Mom Refusing To Watch Stepkids So Husband's Ex Can Attend Wedding Cheered

Co-parenting can be tricky, especially when Mom and Dad don't get along.

A Mumsnet user asked fellow parents if it was unreasonable to reject a last-minute babysitting request from her husband's ex, which would ruin her plans for a "mummy weekend" with her own son.

Posting to the popular parenting site's AIBU (Am I Being Unreasonable?) forum on August 22, user Crockoff explained that she and her husband have ongoing issues with his ex, who frequently expects the couple to change their plans at the last minute. Her husband shares two children with the woman, who are 8 and 10 years old.

Blended Families Are on Rise

Research has suggested 113.6 million Americans have a step relationship, with 10.5 million stepfamily households in the U.S. (including unmarried cohabiting couples). An estimated third of all marriages become stepfamilies, including 15 percent of first marriages.

Data collected by the Pew Research Center in 2015 gave an overview of how American families are changing. In 2014, families where children who live with two parents in their first marriage represented 45 percent of households, compared to 73 percent in 1960. There was instead an increase in single-parent families (26 percent against 9 percent in 1960). Meanwhile, some 15 percent of children were living with parents in a remarriage in 2014 and 7 percent were living with cohabiting parents.

Mom Refusing To Watch Step-Kids Cheered
A stock photo of a woman begging and pleading with another angry woman who refuses to look her way. Mumsnet users told the woman (not pictured) to stand her ground with her husband's ex. Prostock-Studio/iStock/Getty Images Plus

In 2020, the Pew Research Center explored Americans' attitudes to these changing familial structures. Although 30 percent felt it was a good thing and 16 percent said it was a bad thing, 45 percent felt that it "made no difference."

Earlier studies suggested that a co-parenting relationship can decline when one parent finds a new partner, with an increase in arguments over property, custody and child support.

A 2013 study found that the likelihood of conflict is heightened if one half of the former couple repartners quickly. However, time doesn't heal all wounds, with some people still angry when an ex repartners years after the divorce took place. A small number believed that their ex was being purposefully difficult in response to them entering a new relationship, with issues with exes overflowing into their current partnership.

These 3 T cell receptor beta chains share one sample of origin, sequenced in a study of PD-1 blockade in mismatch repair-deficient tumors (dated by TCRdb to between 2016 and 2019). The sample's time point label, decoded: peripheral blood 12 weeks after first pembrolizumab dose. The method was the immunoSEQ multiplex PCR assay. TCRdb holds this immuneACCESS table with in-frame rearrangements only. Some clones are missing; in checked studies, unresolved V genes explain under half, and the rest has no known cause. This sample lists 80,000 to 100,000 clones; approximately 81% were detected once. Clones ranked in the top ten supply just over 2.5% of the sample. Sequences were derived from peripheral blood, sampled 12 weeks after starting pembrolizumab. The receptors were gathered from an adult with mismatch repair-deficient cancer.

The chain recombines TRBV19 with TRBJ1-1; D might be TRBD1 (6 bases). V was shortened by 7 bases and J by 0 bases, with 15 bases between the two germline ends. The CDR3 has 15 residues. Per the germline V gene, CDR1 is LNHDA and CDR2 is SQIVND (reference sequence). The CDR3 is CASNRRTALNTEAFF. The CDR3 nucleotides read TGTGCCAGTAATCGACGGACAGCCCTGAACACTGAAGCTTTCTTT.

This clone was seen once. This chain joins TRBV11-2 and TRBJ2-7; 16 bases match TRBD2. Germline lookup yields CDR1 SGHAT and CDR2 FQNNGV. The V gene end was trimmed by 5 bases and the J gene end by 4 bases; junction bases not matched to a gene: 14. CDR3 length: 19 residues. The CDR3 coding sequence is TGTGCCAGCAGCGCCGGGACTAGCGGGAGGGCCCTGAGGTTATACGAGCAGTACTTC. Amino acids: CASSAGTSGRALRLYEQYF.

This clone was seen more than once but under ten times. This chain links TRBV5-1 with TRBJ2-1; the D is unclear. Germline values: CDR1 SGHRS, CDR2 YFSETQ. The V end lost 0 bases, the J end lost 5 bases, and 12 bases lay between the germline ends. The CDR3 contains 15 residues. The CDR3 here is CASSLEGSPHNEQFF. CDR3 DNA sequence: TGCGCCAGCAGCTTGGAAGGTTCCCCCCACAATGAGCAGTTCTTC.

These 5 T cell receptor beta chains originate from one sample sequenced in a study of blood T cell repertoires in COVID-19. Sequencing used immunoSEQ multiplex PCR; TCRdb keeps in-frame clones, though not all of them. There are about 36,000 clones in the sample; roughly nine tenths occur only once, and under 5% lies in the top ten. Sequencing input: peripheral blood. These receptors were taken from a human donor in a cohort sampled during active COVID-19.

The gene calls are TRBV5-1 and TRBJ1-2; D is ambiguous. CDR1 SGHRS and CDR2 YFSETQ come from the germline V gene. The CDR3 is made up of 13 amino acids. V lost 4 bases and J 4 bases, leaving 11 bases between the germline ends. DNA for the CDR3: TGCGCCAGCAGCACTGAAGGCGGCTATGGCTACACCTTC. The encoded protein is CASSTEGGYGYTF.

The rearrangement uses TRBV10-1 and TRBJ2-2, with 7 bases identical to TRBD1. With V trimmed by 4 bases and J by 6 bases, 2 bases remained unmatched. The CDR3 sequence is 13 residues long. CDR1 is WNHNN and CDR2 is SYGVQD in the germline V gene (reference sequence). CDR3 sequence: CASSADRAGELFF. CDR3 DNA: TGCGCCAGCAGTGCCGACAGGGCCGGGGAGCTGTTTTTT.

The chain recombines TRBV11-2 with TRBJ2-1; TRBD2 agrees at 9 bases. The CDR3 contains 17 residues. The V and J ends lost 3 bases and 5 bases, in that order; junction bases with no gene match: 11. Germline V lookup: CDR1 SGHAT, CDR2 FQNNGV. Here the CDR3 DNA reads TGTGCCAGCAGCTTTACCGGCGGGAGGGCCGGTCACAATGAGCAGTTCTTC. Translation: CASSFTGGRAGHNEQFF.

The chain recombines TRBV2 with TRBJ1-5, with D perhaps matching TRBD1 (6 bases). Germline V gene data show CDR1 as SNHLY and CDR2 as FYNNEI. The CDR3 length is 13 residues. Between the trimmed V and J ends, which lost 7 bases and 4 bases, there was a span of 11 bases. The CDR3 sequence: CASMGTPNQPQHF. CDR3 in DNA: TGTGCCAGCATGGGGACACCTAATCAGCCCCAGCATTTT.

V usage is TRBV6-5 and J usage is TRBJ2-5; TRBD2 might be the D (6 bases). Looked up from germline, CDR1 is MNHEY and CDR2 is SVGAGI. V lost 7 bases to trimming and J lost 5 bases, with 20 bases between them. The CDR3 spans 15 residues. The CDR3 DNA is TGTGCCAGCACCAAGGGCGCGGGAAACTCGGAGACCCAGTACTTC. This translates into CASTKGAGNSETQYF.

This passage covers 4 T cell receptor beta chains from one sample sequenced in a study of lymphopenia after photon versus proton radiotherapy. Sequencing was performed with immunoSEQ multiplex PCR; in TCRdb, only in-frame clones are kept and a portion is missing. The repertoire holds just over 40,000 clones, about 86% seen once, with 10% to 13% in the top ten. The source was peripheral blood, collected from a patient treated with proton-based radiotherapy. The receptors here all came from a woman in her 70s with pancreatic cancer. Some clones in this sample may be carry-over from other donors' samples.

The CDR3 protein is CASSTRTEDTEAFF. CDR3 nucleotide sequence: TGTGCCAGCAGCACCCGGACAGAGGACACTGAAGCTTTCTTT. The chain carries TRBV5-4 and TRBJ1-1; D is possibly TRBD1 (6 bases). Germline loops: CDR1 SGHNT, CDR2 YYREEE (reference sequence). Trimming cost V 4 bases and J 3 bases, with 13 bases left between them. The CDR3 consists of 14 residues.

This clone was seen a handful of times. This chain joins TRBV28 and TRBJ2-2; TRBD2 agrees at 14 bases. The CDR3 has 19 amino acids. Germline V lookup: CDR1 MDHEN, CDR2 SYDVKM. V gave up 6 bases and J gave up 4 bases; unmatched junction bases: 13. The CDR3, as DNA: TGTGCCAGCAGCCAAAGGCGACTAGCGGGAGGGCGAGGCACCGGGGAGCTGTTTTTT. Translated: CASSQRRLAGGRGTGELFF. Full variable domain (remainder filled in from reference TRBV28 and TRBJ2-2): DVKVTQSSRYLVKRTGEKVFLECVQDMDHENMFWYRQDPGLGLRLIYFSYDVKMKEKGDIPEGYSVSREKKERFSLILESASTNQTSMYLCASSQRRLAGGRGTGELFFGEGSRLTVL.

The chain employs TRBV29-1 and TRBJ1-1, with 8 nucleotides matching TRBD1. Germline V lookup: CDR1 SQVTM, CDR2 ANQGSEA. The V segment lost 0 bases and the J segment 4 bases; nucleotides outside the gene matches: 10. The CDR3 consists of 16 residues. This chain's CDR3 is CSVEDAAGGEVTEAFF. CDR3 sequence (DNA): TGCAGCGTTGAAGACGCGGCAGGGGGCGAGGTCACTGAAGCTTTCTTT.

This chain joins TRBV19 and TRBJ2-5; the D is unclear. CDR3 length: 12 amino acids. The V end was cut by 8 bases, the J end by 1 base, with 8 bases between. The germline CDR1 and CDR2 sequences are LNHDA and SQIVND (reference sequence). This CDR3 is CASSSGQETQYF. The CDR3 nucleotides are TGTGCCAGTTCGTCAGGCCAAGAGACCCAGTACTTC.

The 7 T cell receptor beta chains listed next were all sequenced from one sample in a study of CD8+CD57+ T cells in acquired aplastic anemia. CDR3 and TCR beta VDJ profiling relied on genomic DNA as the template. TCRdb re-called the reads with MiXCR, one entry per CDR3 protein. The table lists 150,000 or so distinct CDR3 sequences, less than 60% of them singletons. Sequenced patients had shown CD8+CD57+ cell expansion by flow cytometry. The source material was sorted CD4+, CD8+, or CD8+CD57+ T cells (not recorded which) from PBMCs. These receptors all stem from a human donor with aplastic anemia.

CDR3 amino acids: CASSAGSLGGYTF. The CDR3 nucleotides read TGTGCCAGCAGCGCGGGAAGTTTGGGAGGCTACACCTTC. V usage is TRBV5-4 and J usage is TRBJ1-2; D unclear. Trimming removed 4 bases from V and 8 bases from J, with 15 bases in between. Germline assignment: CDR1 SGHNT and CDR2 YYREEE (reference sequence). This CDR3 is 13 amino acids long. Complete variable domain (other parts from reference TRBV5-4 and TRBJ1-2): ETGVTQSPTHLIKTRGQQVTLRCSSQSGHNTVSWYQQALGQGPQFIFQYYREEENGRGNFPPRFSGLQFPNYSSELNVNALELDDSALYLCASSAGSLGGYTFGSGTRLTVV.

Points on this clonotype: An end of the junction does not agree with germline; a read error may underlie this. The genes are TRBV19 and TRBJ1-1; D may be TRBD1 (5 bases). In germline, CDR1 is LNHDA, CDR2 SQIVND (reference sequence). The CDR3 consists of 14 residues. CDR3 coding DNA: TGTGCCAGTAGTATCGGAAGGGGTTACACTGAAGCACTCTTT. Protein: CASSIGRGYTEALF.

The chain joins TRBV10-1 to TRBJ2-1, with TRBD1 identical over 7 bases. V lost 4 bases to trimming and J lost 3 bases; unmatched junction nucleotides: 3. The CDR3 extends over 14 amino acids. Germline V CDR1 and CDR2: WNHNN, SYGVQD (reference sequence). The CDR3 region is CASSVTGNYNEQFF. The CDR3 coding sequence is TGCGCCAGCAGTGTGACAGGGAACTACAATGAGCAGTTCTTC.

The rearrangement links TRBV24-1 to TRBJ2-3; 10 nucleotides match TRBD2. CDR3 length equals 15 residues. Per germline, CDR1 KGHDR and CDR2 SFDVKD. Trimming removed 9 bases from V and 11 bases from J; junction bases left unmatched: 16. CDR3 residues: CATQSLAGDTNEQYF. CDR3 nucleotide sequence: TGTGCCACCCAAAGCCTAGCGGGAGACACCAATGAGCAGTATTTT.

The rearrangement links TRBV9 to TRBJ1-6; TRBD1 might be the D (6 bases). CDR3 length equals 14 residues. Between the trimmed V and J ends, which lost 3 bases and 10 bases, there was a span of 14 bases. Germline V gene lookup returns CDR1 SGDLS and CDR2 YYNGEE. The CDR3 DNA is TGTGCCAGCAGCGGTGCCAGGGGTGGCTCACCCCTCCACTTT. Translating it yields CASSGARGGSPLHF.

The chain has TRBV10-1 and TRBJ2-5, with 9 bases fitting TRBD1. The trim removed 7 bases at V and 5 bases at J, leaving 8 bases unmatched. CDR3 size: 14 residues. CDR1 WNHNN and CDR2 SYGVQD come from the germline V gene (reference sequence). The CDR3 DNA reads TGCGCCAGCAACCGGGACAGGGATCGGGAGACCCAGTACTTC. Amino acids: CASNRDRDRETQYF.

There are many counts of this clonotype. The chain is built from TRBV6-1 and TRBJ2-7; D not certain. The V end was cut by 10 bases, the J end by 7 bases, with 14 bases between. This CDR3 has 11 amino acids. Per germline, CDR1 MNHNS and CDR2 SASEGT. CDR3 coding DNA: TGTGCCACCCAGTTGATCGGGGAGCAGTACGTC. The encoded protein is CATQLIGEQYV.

'I Just Don't Want To'

As her husband needed to travel for work this weekend, the poster had planned a special weekend with their 5-year-old son.

She wrote: "I'm actually really looking forward to it! We have a young son together who is 5 and my plan was to have some well needed down time together.

"I've booked the cinema Friday night and was going to take him shopping on the Saturday for some treats and go out for tea together.

"He's really looking forward to his 'mummy weekend' as he calls it."

However, her husband's ex has been invited to a childfree wedding on Friday, and has asked him if he can take the kids. As their dad is away, the ex has asked the poster to care for them instead.

She said: "This is where its hard. She's difficult sometimes.

"If there is something she really wants to do but can't, she gets very nasty and will sometimes refuse to let [husband] see them the next time he's due to.

"She usually comes around quite quickly so he doesn't go without seeing them for long but he'll go through a day or so of stress trying to reason with her."

To prevent "the stress of dealing with his ex," Crockoff's husband has asked her to cancel her plans and take the children for the weekend.

"[He's] asking me to do it for him," she said. "But I just don't want to.

"I hate that this woman can control my life like this and I'm just expected to meekly change my plans around hers whenever she snaps her fingers."

Although she likes her stepchildren, the poster said she is "resentful" of their mother, as she "thinks she is in control of everyone."

"I want to focus the time entirely on my son and spoil him a bit," she said.

Mumsnet users agreed that the poster shouldn't give in to her ex's demands, with coconutpie telling the woman: "It's not your problem."

"You have plans, say no," she said. "Enjoy your weekend with [your son]."

Bonheurdupasse agreed, writing: "She will relent [to] your [husband] seeing the kids the weekend after or whenever, she'll soon want her child free time."

"You are not unpaid childcare," commented Glittertwins.

While Whiskeypowers said the husband needs to step up and solve the problems with his ex, not the poster.

"Your husband is out of line for putting this onto you," she wrote. "He needs to manage his relationship with HIS ex wife and THEIR kids, it's not your job. They're both taking advantage of you."

Newsweek was not able to verify the details of this case.

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